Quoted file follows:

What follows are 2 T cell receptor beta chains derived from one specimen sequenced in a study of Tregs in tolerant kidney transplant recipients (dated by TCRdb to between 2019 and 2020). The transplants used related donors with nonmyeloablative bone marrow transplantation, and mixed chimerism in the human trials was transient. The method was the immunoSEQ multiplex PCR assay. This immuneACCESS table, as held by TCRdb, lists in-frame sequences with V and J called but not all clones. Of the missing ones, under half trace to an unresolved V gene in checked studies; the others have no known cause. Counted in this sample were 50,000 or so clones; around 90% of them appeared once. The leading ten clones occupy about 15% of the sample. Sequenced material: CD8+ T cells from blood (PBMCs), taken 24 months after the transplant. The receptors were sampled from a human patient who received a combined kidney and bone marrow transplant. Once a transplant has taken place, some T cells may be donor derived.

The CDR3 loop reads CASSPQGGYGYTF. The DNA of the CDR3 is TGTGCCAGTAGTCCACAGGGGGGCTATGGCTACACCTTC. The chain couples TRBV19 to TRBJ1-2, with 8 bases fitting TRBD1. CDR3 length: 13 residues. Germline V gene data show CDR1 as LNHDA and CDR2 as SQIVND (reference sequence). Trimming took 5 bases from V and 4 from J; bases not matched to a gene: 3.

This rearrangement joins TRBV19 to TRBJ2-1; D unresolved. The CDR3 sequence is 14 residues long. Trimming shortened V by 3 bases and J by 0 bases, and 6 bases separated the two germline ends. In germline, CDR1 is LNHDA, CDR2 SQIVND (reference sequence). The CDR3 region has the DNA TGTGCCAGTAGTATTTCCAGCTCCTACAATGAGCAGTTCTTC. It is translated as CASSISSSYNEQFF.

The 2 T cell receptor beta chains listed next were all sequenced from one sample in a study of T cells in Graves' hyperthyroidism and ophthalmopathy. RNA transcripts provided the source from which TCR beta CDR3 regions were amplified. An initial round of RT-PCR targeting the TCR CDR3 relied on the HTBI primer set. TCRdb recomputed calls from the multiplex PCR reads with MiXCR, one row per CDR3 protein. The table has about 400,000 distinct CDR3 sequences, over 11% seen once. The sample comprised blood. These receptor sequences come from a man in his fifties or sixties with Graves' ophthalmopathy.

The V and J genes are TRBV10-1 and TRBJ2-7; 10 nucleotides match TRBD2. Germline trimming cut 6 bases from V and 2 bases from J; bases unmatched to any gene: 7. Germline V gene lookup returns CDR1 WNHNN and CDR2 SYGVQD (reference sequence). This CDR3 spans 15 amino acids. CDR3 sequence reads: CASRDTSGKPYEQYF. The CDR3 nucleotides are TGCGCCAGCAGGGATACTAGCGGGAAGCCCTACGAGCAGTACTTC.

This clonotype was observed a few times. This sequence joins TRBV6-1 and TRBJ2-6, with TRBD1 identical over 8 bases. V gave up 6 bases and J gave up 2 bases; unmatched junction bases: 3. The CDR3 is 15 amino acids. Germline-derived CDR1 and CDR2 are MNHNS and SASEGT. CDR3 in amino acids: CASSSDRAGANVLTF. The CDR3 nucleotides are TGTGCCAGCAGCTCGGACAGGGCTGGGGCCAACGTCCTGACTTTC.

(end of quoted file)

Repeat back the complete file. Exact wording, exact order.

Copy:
What follows are 2 T cell receptor beta chains derived from one specimen sequenced in a study of Tregs in tolerant kidney transplant recipients (dated by TCRdb to between 2019 and 2020). The transplants used related donors with nonmyeloablative bone marrow transplantation, and mixed chimerism in the human trials was transient. The method was the immunoSEQ multiplex PCR assay. This immuneACCESS table, as held by TCRdb, lists in-frame sequences with V and J called but not all clones. Of the missing ones, under half trace to an unresolved V gene in checked studies; the others have no known cause. Counted in this sample were 50,000 or so clones; around 90% of them appeared once. The leading ten clones occupy about 15% of the sample. Sequenced material: CD8+ T cells from blood (PBMCs), taken 24 months after the transplant. The receptors were sampled from a human patient who received a combined kidney and bone marrow transplant. Once a transplant has taken place, some T cells may be donor derived.

The CDR3 loop reads CASSPQGGYGYTF. The DNA of the CDR3 is TGTGCCAGTAGTCCACAGGGGGGCTATGGCTACACCTTC. The chain couples TRBV19 to TRBJ1-2, with 8 bases fitting TRBD1. CDR3 length: 13 residues. Germline V gene data show CDR1 as LNHDA and CDR2 as SQIVND (reference sequence). Trimming took 5 bases from V and 4 from J; bases not matched to a gene: 3.

This rearrangement joins TRBV19 to TRBJ2-1; D unresolved. The CDR3 sequence is 14 residues long. Trimming shortened V by 3 bases and J by 0 bases, and 6 bases separated the two germline ends. In germline, CDR1 is LNHDA, CDR2 SQIVND (reference sequence). The CDR3 region has the DNA TGTGCCAGTAGTATTTCCAGCTCCTACAATGAGCAGTTCTTC. It is translated as CASSISSSYNEQFF.

The 2 T cell receptor beta chains listed next were all sequenced from one sample in a study of T cells in Graves' hyperthyroidism and ophthalmopathy. RNA transcripts provided the source from which TCR beta CDR3 regions were amplified. An initial round of RT-PCR targeting the TCR CDR3 relied on the HTBI primer set. TCRdb recomputed calls from the multiplex PCR reads with MiXCR, one row per CDR3 protein. The table has about 400,000 distinct CDR3 sequences, over 11% seen once. The sample comprised blood. These receptor sequences come from a man in his fifties or sixties with Graves' ophthalmopathy.

The V and J genes are TRBV10-1 and TRBJ2-7; 10 nucleotides match TRBD2. Germline trimming cut 6 bases from V and 2 bases from J; bases unmatched to any gene: 7. Germline V gene lookup returns CDR1 WNHNN and CDR2 SYGVQD (reference sequence). This CDR3 spans 15 amino acids. CDR3 sequence reads: CASRDTSGKPYEQYF. The CDR3 nucleotides are TGCGCCAGCAGGGATACTAGCGGGAAGCCCTACGAGCAGTACTTC.

This clonotype was observed a few times. This sequence joins TRBV6-1 and TRBJ2-6, with TRBD1 identical over 8 bases. V gave up 6 bases and J gave up 2 bases; unmatched junction bases: 3. The CDR3 is 15 amino acids. Germline-derived CDR1 and CDR2 are MNHNS and SASEGT. CDR3 in amino acids: CASSSDRAGANVLTF. The CDR3 nucleotides are TGTGCCAGCAGCTCGGACAGGGCTGGGGCCAACGTCCTGACTTTC.